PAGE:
Federal Court Enjoins Trump Admin’s Delta Pumping in May

Credit: San Joaquin-Sacramento Bay Delta. Image courtesy of Steve Martarano, U.S. Fish and Wildlife Service, Pacific Southwest Region, Flickr.

Yesterday, the federal Court for the Eastern District of California issued a ruling granting in part the motions for preliminary injunction filed against the Trump Administration by the State of California in The California Natural Resources Agency v. Ross and a coalition of fishing and conservation groups (including NRDC) in PCFFA v. Ross. Today’s ruling gives a brief—but vital—reprieve to salmon and other imperiled native fish in the Bay-Delta, and it’s an encouraging sign that Plaintiffs will eventually succeed in overturning these biological opinions. 

Our coalition sought a preliminary injunction to prevent implementation of these unlawful biological opinions this year, and instead to require the Trump Administration to continue to implement the prior (2008/2009) biological opinions until the Court issues a final judgment in the case. Preliminary injunctions are extraordinary relief, and difficult to win. But already this year, implementing the Trump Administration’s biological opinions has resulted in more pumping in the Delta, causing more harmful reverse flows in Old and Middle River, and killing thousands of salmon, more than a thousand longfin smelt, and even a Delta Smelt. Implementing the Trump Administration’s biological opinions has also resulted in less water flowing in the Stanislaus River, harming steelhead. It also has resulted in Reclamation preparing a deeply flawed plan for managing Shasta Dam this year that is predicted to kill more than a quarter of the population of endangered winter-run Chinook salmon; Reclamation has refused to model or analyze any alternative operations at Shasta Dam that would better protect salmon, prioritizing water diversions for Westlands instead.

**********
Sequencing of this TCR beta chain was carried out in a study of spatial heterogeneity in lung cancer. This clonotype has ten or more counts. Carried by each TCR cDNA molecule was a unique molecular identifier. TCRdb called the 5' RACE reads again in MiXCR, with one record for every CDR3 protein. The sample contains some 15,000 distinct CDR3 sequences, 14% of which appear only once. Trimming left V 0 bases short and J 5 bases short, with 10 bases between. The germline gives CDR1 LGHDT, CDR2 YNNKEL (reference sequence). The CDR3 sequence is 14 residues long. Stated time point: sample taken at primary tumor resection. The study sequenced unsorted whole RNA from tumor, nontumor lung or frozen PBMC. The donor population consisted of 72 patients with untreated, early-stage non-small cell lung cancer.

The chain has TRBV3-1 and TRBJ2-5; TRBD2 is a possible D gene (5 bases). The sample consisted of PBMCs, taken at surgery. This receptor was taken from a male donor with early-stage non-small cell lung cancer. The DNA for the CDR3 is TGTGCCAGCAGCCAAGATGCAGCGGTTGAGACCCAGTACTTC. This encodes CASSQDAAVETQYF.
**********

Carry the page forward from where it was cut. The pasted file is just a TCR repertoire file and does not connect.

The science is clear, as Interior Secretary Sally Jewell concluded in 2016, that the requirements in the 2008 and 2009 biological opinions must be strengthened to protect and restore these species. But instead of strengthening protections for salmon and other endangered species in the Bay-Delta, the Trump Administration (with the personal involvement of Interior Secretary David Bernhardt, who previously represented the Westlands Water District) weakened key protections in order to increase water diversions for Westlands and other contractors. So we filed this motion, recognizing that preventing implementation of these biological opinions this year may be our last, best chance to prevent the extinction of Delta Smelt, and to arrest the decline of winter-run Chinook salmon and other native fish species that are heading that way.

We are confident that these biological opinions are unlawful, which is one of the key legal tests for the Court in deciding whether to grant our motion. These biological opinions are a plan for extinction in the Bay-Delta and fail to comply with the Endangered Species Act. The State of California has also alleged that the biological opinions are fatally defective, do not use the best available science, and fail to provide a reasoned explanation between the facts found and the conclusions drawn. Numerous scientists have also raised red flags about the biological opinions—including some scientists at the federal agencies themselves. Today’s ruling by the court is an encouraging sign that we will eventually succeed in overturning these biological opinions, although the ruling is preliminary and does not guarantee success later in this litigation.

Yesterday’s ruling will require reduced pumping by the CVP in the remainder of May, requiring Reclamation to comply with the limits in the 2009 NMFS biological opinion (which this year appears to be the same as the pumping limit on the State Water Project under its incidental take permit). The Court also found that our request to require higher instream flows in the Stanislaus River was moot because the Trump Administration testified that it would be meeting the flow requirements in the 2009 NMFS biological opinion, and the Court will issue a subsequent ruling on the remaining issues in our motion for preliminary injunction (like management of water temperatures below Shasta Dam this year to protect salmon).

The last time David Bernhardt was at the Interior Department, NRDC and our allies won our lawsuit to overturn the Bush Administration’s biological opinions for the Bay Delta. But that victory came after years of litigation, during which the implementation of those biological opinions continued to hammer the species. I remain confident that we will ultimately prevail in this litigation and overturn these unlawful biological opinions, and while yesterday’s ruling is encouraging, let’s hope it doesn’t come too late to prevent the Trump Administration from driving our native fish and wildlife in the Bay-Delta extinct.